ON an early morning last summer, Ajeyo Yusuf got the fright of his life. “I get a little bit jittery when I talk about this,” he says, recalling the incident.
That morning, the 26-year-old from Bangladesh woke up around 5.00 a.m. at his family’s home in Queens, New York. He was answering emails before heading into work at the Mayor’s Office of Immigrant Affairs, when he saw out the window “a few burly white guys” descend the stairs to his family’s basement apartment. The men knocked on the front door and identified themselves as police, which was also emblazoned across the back of their jackets. Yusuf, though, could see through this ruse. “I knew who they were,” he says. “They had to be ICE [Immigration and Customs Enforcement] agents.”
Yusuf and his family are just a few of the more than three million Muslims in the United States who now find themselves in the crosshairs of President Donald Trump’s controversial immigration policies, as well as the hate groups and individual bigots who have been incited by the president’s rhetoric.
Trump’s road to the White House and his time in office have also been accompanied by a rise in extrajudicial anti-Muslim violence. Just days after the election, the Pew Research Centre reported that assaults against Muslims had reached levels not seen since 2001.
But fear among Muslim-American communities is not leading to paralysis. Rather, it is inspiring resistance.
In response to the surge of Islamophobic policies and violence, Muslim organisations have begun training their communities to defend themselves. Founded in 2003 to address the needs of Muslims post-9/11, the Muslim Community Network (MCN) recently began organising holistic self-defence workshops.
“Our self-defence classes are unique in that we first offer attendees the opportunity to process current events and discuss how to empower each other through guided questions, and then we move into the self-defence portion,” explains MCN executive director Christina Tasca. Following Trump’s election, MCN organised a self-defence workshop that filled up its 2,700 slots in just 10 hours. Three more classes were organised after the initial event, and MCN has received funding from the New York Community Trust to provide further workshops.
Desis Rising Up and Moving (DRUM), a non-profit founded in 2000 to organise South Asian immigrant workers and youth, focuses more on community self-defense. (“Desi” is a catch-all term for those descending from South Asia.) Seventy percent of DRUM’s membership is Muslim and a majority are undocumented, putting the organisation in a unique position to address the concerns of people like Yusuf and his family, who are twice targeted by the Trump administration’s immigration policies.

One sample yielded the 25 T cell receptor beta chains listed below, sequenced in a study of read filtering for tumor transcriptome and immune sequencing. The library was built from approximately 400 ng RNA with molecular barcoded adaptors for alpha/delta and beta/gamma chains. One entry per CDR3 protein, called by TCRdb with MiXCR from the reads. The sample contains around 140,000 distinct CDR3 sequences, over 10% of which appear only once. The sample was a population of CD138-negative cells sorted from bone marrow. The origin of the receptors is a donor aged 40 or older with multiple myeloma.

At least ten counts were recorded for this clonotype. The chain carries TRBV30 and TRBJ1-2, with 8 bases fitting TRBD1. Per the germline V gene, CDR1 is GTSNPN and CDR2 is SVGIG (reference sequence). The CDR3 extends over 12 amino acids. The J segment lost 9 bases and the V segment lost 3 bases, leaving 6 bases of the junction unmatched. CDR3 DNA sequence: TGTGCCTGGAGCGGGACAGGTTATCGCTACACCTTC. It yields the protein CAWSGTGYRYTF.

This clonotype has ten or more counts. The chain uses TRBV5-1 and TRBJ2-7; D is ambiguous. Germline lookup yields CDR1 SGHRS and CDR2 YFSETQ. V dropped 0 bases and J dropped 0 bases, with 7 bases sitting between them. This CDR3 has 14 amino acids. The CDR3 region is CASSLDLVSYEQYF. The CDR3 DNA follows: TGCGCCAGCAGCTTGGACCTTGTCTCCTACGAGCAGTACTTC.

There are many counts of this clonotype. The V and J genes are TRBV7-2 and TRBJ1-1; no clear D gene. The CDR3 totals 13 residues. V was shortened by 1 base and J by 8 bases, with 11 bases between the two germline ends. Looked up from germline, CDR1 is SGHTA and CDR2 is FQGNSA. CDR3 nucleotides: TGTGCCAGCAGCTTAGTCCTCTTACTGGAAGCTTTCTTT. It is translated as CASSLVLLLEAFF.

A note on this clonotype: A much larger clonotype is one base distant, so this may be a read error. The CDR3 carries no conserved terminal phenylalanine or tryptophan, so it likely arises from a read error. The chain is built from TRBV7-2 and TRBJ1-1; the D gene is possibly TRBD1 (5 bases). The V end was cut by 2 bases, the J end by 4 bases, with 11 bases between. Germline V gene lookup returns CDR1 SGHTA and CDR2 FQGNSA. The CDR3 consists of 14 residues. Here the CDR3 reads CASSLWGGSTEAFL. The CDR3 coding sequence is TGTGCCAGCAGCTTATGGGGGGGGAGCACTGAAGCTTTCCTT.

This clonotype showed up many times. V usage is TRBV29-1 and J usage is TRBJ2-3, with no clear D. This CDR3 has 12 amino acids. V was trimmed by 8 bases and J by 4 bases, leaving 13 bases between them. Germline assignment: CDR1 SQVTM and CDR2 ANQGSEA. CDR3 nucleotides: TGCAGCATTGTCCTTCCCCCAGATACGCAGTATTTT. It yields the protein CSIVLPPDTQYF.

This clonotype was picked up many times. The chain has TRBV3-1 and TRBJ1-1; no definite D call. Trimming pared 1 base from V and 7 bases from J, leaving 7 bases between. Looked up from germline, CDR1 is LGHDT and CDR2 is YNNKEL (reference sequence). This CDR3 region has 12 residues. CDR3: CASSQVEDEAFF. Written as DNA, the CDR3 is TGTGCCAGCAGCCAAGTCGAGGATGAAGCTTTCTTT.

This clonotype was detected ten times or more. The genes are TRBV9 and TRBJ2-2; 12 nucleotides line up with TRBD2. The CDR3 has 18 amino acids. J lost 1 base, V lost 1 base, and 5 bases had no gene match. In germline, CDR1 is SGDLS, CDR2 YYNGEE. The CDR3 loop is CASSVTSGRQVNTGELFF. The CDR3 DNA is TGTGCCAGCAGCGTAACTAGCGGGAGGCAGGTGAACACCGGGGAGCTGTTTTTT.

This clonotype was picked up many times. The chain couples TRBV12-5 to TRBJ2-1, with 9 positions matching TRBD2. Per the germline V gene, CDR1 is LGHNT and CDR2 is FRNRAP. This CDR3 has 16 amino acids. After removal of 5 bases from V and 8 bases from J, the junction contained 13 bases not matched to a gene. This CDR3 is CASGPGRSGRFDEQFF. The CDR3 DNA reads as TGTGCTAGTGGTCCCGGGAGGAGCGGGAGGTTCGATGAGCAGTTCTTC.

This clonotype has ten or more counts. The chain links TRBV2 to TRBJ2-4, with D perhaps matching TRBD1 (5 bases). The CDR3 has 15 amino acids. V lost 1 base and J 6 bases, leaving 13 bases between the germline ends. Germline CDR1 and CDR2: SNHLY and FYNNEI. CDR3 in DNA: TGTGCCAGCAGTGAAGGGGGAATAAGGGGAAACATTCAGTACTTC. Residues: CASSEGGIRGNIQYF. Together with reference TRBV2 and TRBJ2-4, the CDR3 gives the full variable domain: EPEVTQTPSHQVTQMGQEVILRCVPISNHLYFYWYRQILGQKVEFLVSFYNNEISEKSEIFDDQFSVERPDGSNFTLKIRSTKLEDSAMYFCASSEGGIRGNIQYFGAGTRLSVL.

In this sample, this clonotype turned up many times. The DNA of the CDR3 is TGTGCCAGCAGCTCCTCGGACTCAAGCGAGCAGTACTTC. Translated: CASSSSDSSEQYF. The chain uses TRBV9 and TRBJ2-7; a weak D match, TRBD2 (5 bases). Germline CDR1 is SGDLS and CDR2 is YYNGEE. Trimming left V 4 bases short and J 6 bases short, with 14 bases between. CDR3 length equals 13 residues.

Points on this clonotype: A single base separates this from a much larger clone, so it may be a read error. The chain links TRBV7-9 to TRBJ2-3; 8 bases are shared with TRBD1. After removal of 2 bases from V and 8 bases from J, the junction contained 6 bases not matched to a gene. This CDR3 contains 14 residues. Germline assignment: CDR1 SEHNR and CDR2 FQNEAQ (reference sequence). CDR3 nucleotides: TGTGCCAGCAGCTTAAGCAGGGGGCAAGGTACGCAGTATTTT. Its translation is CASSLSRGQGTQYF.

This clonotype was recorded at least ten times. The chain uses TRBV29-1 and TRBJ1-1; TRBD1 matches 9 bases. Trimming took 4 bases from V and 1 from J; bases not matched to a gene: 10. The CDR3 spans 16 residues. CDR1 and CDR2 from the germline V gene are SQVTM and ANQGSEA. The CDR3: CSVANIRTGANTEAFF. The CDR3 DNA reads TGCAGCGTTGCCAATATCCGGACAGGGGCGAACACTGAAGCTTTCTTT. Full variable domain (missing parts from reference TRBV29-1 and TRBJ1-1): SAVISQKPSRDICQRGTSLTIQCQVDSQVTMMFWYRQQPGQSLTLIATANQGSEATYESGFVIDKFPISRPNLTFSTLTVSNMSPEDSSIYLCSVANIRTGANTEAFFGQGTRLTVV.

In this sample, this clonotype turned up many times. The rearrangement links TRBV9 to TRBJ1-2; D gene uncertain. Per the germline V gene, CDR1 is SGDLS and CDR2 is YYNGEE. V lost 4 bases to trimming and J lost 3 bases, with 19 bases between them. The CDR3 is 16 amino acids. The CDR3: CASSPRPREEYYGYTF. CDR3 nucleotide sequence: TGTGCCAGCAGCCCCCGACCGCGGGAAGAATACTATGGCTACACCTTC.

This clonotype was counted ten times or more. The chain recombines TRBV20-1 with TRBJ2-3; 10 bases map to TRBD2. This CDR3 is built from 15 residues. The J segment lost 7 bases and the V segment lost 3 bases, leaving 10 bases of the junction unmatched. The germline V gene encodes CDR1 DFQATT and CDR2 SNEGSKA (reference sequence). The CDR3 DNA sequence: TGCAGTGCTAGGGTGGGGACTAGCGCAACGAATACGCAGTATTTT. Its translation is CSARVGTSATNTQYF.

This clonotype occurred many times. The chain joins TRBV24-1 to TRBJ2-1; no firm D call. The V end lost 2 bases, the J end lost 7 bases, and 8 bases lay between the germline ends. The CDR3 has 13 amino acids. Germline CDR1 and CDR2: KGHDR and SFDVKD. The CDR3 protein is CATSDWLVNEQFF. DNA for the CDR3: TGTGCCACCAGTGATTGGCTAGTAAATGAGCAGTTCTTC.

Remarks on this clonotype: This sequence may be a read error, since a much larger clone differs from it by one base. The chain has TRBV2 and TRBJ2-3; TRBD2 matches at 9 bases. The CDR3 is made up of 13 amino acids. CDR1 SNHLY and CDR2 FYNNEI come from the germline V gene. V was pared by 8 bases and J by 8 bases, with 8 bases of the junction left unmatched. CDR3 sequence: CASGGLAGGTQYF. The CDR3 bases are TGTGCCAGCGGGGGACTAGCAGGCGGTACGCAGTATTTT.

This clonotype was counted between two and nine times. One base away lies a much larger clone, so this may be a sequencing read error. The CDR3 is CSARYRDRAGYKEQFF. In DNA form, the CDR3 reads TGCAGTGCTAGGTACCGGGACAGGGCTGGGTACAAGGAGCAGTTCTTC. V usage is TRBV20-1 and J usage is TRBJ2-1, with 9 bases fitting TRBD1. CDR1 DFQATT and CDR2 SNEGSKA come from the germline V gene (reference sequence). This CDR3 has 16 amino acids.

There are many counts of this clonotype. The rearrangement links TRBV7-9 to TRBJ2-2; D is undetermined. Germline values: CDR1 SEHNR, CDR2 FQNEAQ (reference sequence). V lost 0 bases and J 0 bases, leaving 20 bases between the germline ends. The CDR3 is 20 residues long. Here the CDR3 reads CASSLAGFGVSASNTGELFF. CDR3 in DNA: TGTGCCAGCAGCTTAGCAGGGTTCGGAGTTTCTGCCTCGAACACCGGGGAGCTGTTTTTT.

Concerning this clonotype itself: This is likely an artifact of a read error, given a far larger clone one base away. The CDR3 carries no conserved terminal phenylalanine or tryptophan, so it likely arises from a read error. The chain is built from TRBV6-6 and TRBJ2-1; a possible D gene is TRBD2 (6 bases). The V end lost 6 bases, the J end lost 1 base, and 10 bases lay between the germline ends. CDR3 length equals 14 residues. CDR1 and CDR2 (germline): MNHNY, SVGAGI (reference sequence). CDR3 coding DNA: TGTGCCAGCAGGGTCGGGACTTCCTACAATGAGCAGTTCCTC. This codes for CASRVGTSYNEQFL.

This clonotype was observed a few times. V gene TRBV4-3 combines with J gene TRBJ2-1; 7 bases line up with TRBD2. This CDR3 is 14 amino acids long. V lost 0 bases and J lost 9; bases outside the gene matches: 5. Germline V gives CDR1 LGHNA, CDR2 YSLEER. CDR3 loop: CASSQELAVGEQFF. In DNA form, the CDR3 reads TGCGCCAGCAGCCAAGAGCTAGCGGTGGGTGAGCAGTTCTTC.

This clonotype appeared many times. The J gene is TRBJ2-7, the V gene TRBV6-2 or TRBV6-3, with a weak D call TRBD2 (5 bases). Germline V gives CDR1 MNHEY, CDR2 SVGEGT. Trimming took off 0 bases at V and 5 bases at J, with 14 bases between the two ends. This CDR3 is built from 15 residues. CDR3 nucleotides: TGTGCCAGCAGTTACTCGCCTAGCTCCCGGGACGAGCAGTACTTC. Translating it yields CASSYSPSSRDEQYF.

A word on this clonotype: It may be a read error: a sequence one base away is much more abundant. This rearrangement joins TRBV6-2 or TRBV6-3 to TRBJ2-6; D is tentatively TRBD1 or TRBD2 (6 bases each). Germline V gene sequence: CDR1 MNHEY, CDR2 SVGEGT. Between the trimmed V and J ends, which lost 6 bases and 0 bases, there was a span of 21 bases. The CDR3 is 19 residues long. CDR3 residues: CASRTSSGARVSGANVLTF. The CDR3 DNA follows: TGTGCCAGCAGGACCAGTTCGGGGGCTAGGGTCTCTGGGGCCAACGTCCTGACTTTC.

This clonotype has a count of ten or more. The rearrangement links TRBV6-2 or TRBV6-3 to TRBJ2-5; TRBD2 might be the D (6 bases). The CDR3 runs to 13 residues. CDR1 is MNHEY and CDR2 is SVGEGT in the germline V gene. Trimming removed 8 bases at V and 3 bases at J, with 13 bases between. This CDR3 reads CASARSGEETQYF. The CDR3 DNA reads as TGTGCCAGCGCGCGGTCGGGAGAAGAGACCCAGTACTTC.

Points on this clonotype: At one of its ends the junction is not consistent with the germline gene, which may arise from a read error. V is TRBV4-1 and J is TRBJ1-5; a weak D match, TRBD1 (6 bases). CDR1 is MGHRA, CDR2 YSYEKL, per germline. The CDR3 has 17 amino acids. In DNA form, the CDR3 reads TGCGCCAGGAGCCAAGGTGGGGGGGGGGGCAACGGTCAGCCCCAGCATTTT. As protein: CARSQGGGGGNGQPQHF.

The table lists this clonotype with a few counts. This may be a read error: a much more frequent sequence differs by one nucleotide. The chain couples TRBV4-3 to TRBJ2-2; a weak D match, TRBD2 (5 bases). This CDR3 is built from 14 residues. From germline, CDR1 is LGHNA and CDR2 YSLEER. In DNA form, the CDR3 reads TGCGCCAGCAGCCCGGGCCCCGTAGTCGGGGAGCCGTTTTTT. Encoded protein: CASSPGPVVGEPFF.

Perhaps the most popular resource produced by DRUM is “A Brief Guide for Sharing Reports of Raids on Social Media,” a one-page PDF that offers readers, both Muslim and allies alike, guidelines for confirming and reporting immigration-related law enforcement activities. While many of the suggestions employ common sense—take photo or video of the scene; don’t share unverified reports; if verified, directly notify those you know nearby who could be affected—the guide has made an impact.
“It’s been helpful to minimize the number of people who are frantically spreading rumours—not with ill intent so much as just concern,” says Roksana Mun, DRUM’s director of strategy and training. The non-stop calls of unverified reports the organisation had been receiving since the inauguration practically stopped once the guide was released.
DRUM also offers specific training to its members. The organisation builds on typical “Know Your Rights” education to provide what it calls “Know Your Rights, Know Your Reality, Know Your Worth.” The goal is to not only distinguish between legal rights and the rights actually afforded to those stopped by law enforcement, but to foster the sense of self-worth that makes individual and community empowerment possible. Additionally, DRUM provides guidance and references to members facing racial profiling and surveillance by the police.
Yusuf is a living testament to DRUM’s effectiveness. He began attending Know Your Rights trainings in 2011 and eventually started leading them for the organisation. He was also forced to lead by example last summer, when Immigration and Customs Enforcement agents visited his family’s apartment. With the help of his younger sister, who also attended DRUM’s trainings, Yusuf was able to keep the agents from entering his home long enough for his lawyers, other DRUM members, and neighbours to arrive, effectively scaring off the officers.
The lesson was driven home further the following week, when a neighbouring family allowed ICE agents into their apartment; Yusuf believes the mother of that family is now facing deportation.
“The evidence is right there,” he says. “The difference between you being deported and having your livelihood destroyed versus you being safely with your family in a place where you call home could be the Know Your Rights training.”
Source – Pacific Standard.
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